Walking miles and crawling into bed every night at 3 didn’t deter me. It was SXSW and I was rockin’. I lolled a bit at Kent’s going through ten years of promo CDs he’s rejected and snagged a few for his approval (for me to take!) and then headed to the barbecue, where I chowed on free food (for press-badge wearers) engulfed by cliques of yakkers. Oldies blared from speakers as two SXSW baseball teams clashed. When I suggested to a couple of South-by heavies that we should be hearing Bob Wills, Doug Sahm, Joe Tex AND “Deep In The Heart Of Texas,” it just got me a frown. The weather was overcast and balmy, the company divine.

Years and years ago I suffered on an unknown-allergy reaction by stuffing my maw with prawns at the taping of the BB King/ Bobby Bland “Live” album at a recording studio in Hollywood. The next morning welts ran down my entire body left right and center (!!!) as my system reacted either to too much shellfish or exceeding my cumulative tolerance.
Whenever I tell people this story I emphasize that I was a music journalist then, so ate as much free food as I could.

I thought of it again in the chow line Sunday. As I reached the final trough I saw a big white bearded Santa Claus guy across me in the parallel line reach in to choose some ribs. I reached in to the bunch on my side, but his tong-hand - “All these are MINE” - swept in my path and turned over several til he chose ... several. I waited for his rampage to cease and looked at his two rejects. “You forgot a couple” I said with a smile. Then to my right - MY SIDE - a lady poured in a new batch, but as they settled the oaf’s same prohibitive hand shot across to “mark” his territory not unlike - but not exactly like, thank goodness - a dog. I tried to grab an attractive rib but he got it. Then, sated, he left. I was a little burned at this astonishing display of terror-toriality, but not a hothead, and no longer a rock writer, I was not about to get in a fracas, verbal or otherwise, at this otherwise cordial gathering.

Later I learned he was Geoff something from Baltimore. “Oh, rock writer” I said, understanding the instinctive corralling of free grub. Though he hardly looked underfed, old habits die hard.

Later that day the week’s pace finally caught up with me and my weary old bones sought comfort at “home” after a trip to another Half Price Books, Antone’s Records to watch a set by Bianca DeLeon’s impressive all-star band, and to Cheapo’s to say hello to Jason. I still had the ‘party’ card from Michael Des Barre’s friend, but thought, well, it’s a long way and what if it’s just me and them? I can’t sing around a campfire. So I relaxed with my shoes off at Kent’s.

photo Bianca DeLeon 208

Early that evening Syd Straw returned an email I’d sent sent congratulating and consoling her on her crazy midnight show. She concurred that it was wacky, but now she was heading to the big party out on Old Lockhart Road - “but I’m sure you’re there already.Everybody’s going.”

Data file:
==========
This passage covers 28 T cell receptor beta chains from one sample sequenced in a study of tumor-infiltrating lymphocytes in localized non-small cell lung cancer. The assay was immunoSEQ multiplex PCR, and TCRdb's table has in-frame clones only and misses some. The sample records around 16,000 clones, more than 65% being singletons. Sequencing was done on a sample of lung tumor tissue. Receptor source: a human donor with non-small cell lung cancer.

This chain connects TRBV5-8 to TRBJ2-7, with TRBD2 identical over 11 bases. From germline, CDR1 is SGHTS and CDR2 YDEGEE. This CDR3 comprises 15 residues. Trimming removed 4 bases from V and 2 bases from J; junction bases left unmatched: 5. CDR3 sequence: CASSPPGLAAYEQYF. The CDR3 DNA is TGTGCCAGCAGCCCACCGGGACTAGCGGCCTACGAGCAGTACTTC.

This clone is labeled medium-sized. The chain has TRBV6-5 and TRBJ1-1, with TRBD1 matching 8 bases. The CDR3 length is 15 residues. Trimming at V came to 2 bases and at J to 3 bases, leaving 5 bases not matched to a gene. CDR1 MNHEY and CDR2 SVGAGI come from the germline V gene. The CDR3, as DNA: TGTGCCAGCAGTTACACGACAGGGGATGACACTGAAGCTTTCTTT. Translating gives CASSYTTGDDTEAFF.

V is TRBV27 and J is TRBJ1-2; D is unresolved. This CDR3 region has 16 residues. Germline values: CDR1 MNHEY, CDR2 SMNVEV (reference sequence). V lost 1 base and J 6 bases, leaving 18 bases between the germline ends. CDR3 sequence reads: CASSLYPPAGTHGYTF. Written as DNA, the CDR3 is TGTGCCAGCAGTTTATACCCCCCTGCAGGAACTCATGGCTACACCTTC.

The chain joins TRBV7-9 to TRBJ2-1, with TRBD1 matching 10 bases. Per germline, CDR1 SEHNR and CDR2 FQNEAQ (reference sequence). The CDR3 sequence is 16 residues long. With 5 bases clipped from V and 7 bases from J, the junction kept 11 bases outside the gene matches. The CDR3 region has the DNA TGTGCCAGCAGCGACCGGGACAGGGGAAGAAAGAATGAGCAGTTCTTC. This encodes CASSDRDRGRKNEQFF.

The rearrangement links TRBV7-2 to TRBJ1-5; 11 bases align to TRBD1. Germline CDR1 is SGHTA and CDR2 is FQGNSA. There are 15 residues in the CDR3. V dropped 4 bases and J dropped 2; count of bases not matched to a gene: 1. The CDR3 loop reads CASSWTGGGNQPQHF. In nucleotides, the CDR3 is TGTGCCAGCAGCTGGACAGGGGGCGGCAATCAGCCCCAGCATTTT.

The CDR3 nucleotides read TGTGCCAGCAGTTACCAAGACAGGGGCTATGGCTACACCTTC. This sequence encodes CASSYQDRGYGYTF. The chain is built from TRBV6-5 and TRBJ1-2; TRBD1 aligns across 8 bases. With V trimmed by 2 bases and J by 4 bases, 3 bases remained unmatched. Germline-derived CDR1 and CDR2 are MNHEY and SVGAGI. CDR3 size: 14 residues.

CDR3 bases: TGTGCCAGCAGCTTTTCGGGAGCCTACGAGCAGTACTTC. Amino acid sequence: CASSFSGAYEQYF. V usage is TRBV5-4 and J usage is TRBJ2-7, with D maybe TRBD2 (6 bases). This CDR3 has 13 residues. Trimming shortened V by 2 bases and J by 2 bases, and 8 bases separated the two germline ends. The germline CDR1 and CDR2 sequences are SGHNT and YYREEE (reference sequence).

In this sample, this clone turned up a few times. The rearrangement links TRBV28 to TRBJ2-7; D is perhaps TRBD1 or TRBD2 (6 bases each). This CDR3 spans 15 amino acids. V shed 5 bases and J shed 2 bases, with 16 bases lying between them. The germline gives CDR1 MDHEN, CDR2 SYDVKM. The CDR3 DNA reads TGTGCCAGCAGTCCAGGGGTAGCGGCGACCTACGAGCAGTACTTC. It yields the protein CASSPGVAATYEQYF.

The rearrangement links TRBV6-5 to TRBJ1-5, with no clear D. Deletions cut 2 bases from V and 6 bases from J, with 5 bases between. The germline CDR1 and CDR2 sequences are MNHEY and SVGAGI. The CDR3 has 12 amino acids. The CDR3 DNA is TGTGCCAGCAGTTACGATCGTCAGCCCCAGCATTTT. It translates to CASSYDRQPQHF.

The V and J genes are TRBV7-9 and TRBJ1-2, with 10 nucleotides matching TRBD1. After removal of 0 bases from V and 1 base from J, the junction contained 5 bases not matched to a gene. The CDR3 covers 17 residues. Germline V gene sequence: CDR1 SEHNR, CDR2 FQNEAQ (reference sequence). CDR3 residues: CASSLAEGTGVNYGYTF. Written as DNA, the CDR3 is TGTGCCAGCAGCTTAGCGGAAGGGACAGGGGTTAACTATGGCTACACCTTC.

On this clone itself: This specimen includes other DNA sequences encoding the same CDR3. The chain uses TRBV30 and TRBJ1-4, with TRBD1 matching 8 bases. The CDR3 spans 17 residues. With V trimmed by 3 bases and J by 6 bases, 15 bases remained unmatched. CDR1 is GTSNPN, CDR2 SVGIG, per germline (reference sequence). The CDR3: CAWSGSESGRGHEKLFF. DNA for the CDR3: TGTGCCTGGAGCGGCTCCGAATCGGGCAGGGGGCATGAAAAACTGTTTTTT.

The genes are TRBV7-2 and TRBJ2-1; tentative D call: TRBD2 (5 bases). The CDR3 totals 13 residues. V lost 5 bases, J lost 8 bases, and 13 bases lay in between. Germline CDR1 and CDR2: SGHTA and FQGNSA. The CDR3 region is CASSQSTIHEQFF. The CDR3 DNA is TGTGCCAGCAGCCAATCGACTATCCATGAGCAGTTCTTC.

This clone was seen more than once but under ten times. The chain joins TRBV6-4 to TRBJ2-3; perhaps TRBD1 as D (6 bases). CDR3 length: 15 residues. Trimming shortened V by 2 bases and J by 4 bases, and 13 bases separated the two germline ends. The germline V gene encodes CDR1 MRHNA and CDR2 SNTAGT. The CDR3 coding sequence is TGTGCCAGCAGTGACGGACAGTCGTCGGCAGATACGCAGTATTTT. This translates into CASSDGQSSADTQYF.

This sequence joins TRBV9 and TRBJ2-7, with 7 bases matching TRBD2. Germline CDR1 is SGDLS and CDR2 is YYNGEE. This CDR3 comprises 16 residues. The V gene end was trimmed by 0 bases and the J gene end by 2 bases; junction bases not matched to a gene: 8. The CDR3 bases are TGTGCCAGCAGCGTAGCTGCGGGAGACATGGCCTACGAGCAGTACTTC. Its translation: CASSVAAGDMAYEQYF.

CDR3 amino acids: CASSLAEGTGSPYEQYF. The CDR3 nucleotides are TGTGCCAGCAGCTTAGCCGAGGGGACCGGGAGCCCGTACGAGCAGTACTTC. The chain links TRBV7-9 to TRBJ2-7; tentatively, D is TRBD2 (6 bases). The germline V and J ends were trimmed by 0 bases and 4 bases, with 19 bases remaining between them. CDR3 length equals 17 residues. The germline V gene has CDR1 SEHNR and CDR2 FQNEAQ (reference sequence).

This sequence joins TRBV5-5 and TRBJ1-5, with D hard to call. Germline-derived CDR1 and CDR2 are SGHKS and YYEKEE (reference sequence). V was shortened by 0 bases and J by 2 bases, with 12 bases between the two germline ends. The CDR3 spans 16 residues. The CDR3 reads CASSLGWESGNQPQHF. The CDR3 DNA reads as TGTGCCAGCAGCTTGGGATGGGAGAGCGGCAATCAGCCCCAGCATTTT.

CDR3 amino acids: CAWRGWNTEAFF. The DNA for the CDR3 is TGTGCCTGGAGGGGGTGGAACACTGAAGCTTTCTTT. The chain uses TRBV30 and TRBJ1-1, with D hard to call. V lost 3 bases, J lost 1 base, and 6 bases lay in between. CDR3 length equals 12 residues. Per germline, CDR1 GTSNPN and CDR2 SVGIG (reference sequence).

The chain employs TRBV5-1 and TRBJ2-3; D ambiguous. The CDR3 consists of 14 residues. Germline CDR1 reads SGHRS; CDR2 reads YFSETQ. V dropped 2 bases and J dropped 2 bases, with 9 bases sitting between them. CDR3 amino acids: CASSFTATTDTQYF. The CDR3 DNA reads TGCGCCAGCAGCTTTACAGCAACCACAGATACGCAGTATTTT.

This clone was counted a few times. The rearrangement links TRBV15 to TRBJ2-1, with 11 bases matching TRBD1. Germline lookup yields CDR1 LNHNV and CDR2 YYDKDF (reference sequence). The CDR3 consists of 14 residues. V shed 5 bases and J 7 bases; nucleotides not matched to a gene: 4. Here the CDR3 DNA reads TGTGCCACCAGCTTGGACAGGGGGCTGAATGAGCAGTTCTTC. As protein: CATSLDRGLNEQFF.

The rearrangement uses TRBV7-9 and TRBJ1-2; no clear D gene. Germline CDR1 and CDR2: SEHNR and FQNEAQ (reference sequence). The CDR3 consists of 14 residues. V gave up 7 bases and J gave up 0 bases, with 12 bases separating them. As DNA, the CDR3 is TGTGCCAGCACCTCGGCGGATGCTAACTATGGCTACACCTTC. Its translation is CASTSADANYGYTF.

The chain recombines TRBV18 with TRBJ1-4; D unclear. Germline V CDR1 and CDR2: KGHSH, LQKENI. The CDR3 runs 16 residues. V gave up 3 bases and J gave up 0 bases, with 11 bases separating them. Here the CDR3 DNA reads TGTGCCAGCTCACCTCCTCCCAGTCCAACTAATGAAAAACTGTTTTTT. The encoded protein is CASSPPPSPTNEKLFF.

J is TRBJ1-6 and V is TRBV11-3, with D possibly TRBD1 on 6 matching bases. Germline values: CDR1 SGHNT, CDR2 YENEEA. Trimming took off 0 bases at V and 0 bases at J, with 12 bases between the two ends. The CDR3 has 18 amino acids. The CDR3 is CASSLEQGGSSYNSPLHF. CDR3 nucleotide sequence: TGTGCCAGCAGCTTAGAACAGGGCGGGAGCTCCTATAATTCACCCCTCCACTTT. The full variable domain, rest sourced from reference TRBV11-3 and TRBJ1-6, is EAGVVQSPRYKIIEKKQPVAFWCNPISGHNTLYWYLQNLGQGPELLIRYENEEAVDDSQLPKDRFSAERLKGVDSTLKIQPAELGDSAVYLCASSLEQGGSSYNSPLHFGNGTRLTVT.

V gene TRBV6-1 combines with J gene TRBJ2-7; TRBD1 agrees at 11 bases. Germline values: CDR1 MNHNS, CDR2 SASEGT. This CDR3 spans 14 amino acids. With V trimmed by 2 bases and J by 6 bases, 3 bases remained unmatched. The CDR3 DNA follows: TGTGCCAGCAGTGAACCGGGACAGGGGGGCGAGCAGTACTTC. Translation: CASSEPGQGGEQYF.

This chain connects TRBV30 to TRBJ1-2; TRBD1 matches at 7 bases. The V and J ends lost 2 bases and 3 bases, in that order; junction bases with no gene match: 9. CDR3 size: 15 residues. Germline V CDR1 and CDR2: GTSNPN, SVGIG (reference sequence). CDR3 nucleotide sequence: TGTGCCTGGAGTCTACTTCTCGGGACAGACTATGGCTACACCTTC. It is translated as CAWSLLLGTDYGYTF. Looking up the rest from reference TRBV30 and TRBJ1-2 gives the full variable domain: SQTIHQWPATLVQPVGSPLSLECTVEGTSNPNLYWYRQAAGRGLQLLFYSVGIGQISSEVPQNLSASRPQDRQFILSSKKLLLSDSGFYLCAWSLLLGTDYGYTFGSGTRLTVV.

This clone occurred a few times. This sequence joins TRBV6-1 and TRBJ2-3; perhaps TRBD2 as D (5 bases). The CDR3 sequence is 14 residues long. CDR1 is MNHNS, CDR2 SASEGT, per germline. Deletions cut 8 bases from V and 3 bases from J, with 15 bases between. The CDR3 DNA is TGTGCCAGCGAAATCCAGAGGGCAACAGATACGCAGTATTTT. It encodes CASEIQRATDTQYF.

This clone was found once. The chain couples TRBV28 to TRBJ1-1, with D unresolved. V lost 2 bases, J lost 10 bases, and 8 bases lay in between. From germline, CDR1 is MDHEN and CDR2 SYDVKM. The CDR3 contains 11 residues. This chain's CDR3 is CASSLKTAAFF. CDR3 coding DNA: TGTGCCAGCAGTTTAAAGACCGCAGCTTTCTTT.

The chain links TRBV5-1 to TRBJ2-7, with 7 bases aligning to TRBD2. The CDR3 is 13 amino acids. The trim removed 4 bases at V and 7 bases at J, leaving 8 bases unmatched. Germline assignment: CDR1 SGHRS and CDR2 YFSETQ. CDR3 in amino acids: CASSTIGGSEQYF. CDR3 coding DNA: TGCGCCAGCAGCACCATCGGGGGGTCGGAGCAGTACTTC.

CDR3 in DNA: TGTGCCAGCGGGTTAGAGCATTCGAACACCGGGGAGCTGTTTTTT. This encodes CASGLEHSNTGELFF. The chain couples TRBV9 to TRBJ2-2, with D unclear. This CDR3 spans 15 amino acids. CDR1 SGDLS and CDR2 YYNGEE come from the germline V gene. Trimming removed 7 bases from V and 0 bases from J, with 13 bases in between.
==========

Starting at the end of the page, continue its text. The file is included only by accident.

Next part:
Insert here the eternal SXSW mantra:
“Darn it, another cool thing I missed.”

Notes to You

One SXSW band was Dry The River, another was Drag The River, one from Blighty the other from Colorado. What’s going on here? A movie or social network reference?

* Someone said he spoke for 5 minutes to Maria Elena Holly. Instinctively I said “Wasn’t she the Yoko of the Crickets?”

* Austin musician John Maus was on a bill, but at first I thought he might be John Maus of the old Walker Brothers.

* More than one night when leaving downtown at 2 a.m. I saw desperate taxi-seekers waving in vein. I considered giving them rides.

* I recognize the Texas bumper sticker “Keep Texas Wild” as a variation of ten years ago’s “Keep Austin Weird.” Or was the latter based on the former? The “Wild” one is a push for maintaining open spaces.

* Sideways traffic lights make me nervous. When one is red and has a separate green light to its left - where you expect the left turn arrow to be - it means only that you can turn left when it’s safe. I was anxious about this when driving, despite a tersely worded sign explaining it. A green light next to a red light BY COLOR says to my unconscious that I can make a protected left. It’s like driving in England. You know you’re supposed to be on the left side of the road but it seems wrong. (Someone said the sideways/green combo is “common” in America. I think it’s southern regional.)

* I thought that the sign marking the state capital was misspelled as Capitol, but learned that Texas, once and still an independent nation, has claimed this for its domed state house. (“And it’s a couple of feet taller than the one in Washington DC” a Texan said proudly.)

* I didn’t know this, but when you see ‘Aussie’ you should go. My friend went to an Aussie barbecue at SXSW and said one salient feature was bikini girls playing volleyball.